Inside Mexico's cruel donkey fair where mules are fed ALCOHOL
Donkeys are being beaten, brutally whipped around racecourses and forced to drink alcohol at a Mexican festival that claims to champion the helpless animals, MailOnline can reveal.
The humiliating main event of the 51st Annual Donkey Festival in Otumba, an hour from Mexico City, is the costume competition, which on Sunday was won by a drunken donkey dressed as a Smurf.
The heavily scarred animal took home £500 for its owners who painted him blue, force fed him five litres of beer and fitted a 15kg fibreglass toadstool on his back to keep him from running away.
'We put a lot of thought into the costume, and spray-painting him helped to cover up the scars on his flanks', said Antonio Oldera, 52, whose animal beat off competition from 'Fireman Donkey', 'Uber Donkey' and 'Aztec Pyramid Donkey'.
'The spray paint won't be out of his hair for another two weeks, but his most pressing issue will be tomorrow's hangover,' he told MailOnline as a delighted crowd of 5,000 Mexicans cheered his animal to victory.
The town of Otumba, just ten minutes from the ancient Mexican pyramids of Teotihuacan, holds the bizarre festival on the first Sunday of May every year.
It attracts more than 5,000 visitors to the 'Donkeydrome', where costume competitions, races and even donkey polo events are held.
'This entire town loves donkeys,' said Juan Carlos Chavez, standing beside his scarred animal, 'We rely entirely on them for our livelihoods, and we want to honour them every year with this party.'
Despite its popularity, animal rights groups have condemned the event, claiming donkeys are tortured for the crowd's amusement.
'It's a disgusting practice which sick people take pleasure from,' said Leonora Esquivel, the founder of Mexico's leading animal rights group AnimaNaturalis.
She told MailOnline: 'The use of animals for entertainment has been banned in circuses in Mexico. So why should a town's annual festival that charges people entry be any different?'
But Mexico State congresswoman Cristina Sanchez refused to see it as animal cruelty and told MailOnline: 'If anything it's a day off work for the animals.'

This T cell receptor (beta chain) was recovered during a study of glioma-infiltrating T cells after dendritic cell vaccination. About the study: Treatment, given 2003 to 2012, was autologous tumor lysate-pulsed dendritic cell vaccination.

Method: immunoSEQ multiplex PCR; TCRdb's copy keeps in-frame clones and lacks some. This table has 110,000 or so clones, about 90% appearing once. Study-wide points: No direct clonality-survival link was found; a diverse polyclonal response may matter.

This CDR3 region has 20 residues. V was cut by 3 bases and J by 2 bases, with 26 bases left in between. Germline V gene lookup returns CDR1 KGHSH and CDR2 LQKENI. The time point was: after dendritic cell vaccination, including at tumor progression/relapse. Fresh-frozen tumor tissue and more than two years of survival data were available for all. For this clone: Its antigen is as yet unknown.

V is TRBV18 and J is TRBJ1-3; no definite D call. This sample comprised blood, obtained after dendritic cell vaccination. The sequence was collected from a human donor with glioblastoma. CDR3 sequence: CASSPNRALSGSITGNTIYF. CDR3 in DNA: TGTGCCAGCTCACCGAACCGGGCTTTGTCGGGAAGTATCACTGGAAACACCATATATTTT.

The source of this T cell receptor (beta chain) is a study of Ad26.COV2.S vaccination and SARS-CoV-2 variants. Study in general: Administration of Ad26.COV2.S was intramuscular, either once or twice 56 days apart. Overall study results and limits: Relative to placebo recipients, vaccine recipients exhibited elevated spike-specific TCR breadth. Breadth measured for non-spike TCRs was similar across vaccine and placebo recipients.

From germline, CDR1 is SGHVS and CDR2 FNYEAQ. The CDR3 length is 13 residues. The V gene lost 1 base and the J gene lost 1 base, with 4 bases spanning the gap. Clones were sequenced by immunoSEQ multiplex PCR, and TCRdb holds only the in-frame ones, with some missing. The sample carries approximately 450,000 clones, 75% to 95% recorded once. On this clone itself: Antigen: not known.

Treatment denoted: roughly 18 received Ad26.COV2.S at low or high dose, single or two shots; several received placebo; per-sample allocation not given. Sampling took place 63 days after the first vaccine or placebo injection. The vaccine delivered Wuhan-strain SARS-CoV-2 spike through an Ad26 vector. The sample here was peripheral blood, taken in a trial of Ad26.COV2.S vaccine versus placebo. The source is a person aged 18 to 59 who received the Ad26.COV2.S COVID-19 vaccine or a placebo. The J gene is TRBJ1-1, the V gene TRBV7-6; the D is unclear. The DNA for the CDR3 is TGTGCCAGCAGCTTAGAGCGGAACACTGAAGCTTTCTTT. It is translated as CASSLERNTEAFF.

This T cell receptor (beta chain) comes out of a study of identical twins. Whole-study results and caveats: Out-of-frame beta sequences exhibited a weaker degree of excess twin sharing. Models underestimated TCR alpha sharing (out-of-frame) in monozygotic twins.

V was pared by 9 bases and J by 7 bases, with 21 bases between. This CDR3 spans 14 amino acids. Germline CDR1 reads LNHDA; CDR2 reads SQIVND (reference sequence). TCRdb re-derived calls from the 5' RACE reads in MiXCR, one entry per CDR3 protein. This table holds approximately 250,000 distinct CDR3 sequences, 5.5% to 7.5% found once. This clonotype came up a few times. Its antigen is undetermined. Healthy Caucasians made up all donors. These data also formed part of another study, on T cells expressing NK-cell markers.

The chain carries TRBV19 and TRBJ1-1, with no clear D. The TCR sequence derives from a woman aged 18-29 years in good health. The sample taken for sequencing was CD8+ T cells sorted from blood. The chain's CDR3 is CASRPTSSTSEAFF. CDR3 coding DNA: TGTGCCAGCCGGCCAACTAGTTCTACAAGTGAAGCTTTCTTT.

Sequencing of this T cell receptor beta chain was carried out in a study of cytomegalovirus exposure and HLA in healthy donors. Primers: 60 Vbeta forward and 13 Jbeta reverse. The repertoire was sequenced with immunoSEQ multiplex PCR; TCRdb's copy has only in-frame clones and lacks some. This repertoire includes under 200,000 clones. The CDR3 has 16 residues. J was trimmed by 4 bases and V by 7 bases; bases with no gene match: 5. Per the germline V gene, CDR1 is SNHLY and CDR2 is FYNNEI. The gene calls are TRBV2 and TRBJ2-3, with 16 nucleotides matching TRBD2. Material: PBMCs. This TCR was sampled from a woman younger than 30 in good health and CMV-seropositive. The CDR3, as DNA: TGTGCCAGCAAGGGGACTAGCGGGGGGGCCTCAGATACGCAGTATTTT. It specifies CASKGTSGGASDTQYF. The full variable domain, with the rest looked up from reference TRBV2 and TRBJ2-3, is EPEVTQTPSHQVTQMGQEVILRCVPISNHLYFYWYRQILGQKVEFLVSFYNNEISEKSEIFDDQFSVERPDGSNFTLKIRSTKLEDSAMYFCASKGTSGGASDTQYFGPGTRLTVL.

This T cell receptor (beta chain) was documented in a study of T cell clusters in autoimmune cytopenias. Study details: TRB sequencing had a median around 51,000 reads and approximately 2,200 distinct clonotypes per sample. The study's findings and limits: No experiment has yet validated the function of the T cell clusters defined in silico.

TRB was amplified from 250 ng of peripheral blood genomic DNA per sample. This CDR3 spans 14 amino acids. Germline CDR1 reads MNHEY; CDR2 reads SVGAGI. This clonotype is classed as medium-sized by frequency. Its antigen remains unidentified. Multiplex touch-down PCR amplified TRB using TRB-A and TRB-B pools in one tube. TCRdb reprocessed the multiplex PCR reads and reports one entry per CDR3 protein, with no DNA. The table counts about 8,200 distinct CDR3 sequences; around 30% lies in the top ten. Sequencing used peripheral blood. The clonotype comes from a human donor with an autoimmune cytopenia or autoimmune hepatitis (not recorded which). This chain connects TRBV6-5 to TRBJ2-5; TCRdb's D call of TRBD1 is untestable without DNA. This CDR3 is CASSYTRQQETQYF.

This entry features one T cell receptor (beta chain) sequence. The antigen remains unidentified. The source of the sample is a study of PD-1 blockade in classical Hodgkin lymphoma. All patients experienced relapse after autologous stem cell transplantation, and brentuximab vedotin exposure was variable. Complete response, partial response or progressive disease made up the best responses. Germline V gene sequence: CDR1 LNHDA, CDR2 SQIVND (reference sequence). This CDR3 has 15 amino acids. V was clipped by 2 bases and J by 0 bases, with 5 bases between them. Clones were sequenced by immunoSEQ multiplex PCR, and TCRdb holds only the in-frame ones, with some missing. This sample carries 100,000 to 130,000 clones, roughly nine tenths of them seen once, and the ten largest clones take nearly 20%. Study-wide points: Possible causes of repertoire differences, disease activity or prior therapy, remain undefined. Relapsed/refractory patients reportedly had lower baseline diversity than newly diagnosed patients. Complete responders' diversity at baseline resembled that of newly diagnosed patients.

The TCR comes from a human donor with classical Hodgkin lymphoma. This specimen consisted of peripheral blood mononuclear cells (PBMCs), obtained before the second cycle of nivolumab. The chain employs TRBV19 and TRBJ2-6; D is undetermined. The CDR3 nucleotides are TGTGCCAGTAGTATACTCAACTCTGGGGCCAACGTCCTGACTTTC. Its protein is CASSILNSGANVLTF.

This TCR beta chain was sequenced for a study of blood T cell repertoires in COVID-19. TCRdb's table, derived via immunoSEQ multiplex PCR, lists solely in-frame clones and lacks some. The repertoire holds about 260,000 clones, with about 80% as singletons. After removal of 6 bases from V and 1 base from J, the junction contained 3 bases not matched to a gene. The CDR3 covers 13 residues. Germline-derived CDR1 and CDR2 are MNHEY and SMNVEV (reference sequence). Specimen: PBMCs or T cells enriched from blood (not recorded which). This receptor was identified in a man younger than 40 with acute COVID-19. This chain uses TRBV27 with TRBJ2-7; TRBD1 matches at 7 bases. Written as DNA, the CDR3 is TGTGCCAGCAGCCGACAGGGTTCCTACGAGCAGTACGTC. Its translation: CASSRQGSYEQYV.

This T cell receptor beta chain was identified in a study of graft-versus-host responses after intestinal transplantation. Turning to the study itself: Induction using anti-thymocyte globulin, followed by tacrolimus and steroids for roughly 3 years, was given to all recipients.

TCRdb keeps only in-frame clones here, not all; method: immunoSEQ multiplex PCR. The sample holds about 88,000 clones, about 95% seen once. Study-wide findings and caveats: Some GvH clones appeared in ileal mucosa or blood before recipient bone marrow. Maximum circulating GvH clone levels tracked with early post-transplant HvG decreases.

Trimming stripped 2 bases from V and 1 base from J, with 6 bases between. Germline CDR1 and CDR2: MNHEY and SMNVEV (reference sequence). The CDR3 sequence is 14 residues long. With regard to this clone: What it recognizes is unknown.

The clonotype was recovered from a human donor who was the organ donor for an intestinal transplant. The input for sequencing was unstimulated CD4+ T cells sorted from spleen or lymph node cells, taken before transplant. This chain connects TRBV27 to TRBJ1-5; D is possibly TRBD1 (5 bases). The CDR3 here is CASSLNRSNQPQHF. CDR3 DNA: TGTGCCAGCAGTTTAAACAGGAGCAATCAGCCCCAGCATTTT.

Sanchez, who was guest of honour at the annual event, added: 'It's a great event that represents the local mind-set of hard work.'
Five of the 24 donkeys competing in the costume competition were dressed as Donald Trump. One of them carried a banner promising to 'build a wall between Mexico City and Otumba'.
'Even the donkey is embarrassed to be dressed as Trump,' said Carla Chavez, 24, who told said she dreads the idea of the real estate magnate as president of the US.
She added: 'It's our way of ridiculing a man we see as very disrespectful to Mexico.'
Another entrant dressed up both his pig and donkey up as Donald Trump and claimed while the donkey was an imposter, the pig was the real candidate for president.
'They make a lot of noise, and can be very aggressive when they get scared,' said the reigning Miss Otumba Katy Gernantellez, 17, as she posed beside Mariachi Donkey, 'But the older ones are used to it by this point.'
Ignacio Alvarez, 30, whose Tequila donkey was eliminated in the costume competition's first round, said he gave alcohol to his animal to stop it from getting scared when it reached the procession.
'He scares very easily,' he told MailOnline, as he jumped on top of the scarred animal's back, making it bray and kick.
He added: 'But a few sips of pulque (a viscous alcoholic drink made from maguey) keeps him calm.'
One of the most popular snacks sold at the festival is donkey meat, which is heavily seasoned with chilli and other spices to compensate for its tough texture and acrid taste.
'We eat donkey all year round in this town,' said one seller, who was also offering grilled grasshoppers to his customers, 'It's a chance for our visitors to have a real taste of life in Otumba.'
Following Smurf Donkey's lap of honour in front of the cheering crowd, the proceedings moved onto the donkey races where six animals were to complete a single lap of the 'Donkeydrome' track.
Fully grown men acted as jockeys, each carrying a bamboo stick which they used to slash at their donkeys' necks and hinds in a cruel attempt to make them gallop faster.
Alejandro Hernandez from Mexico City said: 'It's a great event, I don't know of any other donkey festival in the whole world. It's fun to watch the things the locals do with their animals.'
Away from the 5,000-seater 'Donkeydrome', other events saw farmers glue five-foot fibreglass horns onto bulls, merry-go-rounds with real horses and even a python that tourists could wrap around their necks.
In an animal market elsewhere in Otumba, pigs, peacocks, chinchillas, game cocks and even weasels were sold to the general public.
As the afternoon progressed, the crowds delighted in gallons of pulque, beer mixed with tomato juice and a beverage made from fermented pineapple rind.
As night fell, the dancing crowd took the place of the livestock in the dusty centre of the Donkeydrome.
'We're all much more drunk than the animals by the time we're finished', said Donkey Festival spokesman Carlos Mares. 'Man or beast, everyone has a good time in Otumba'.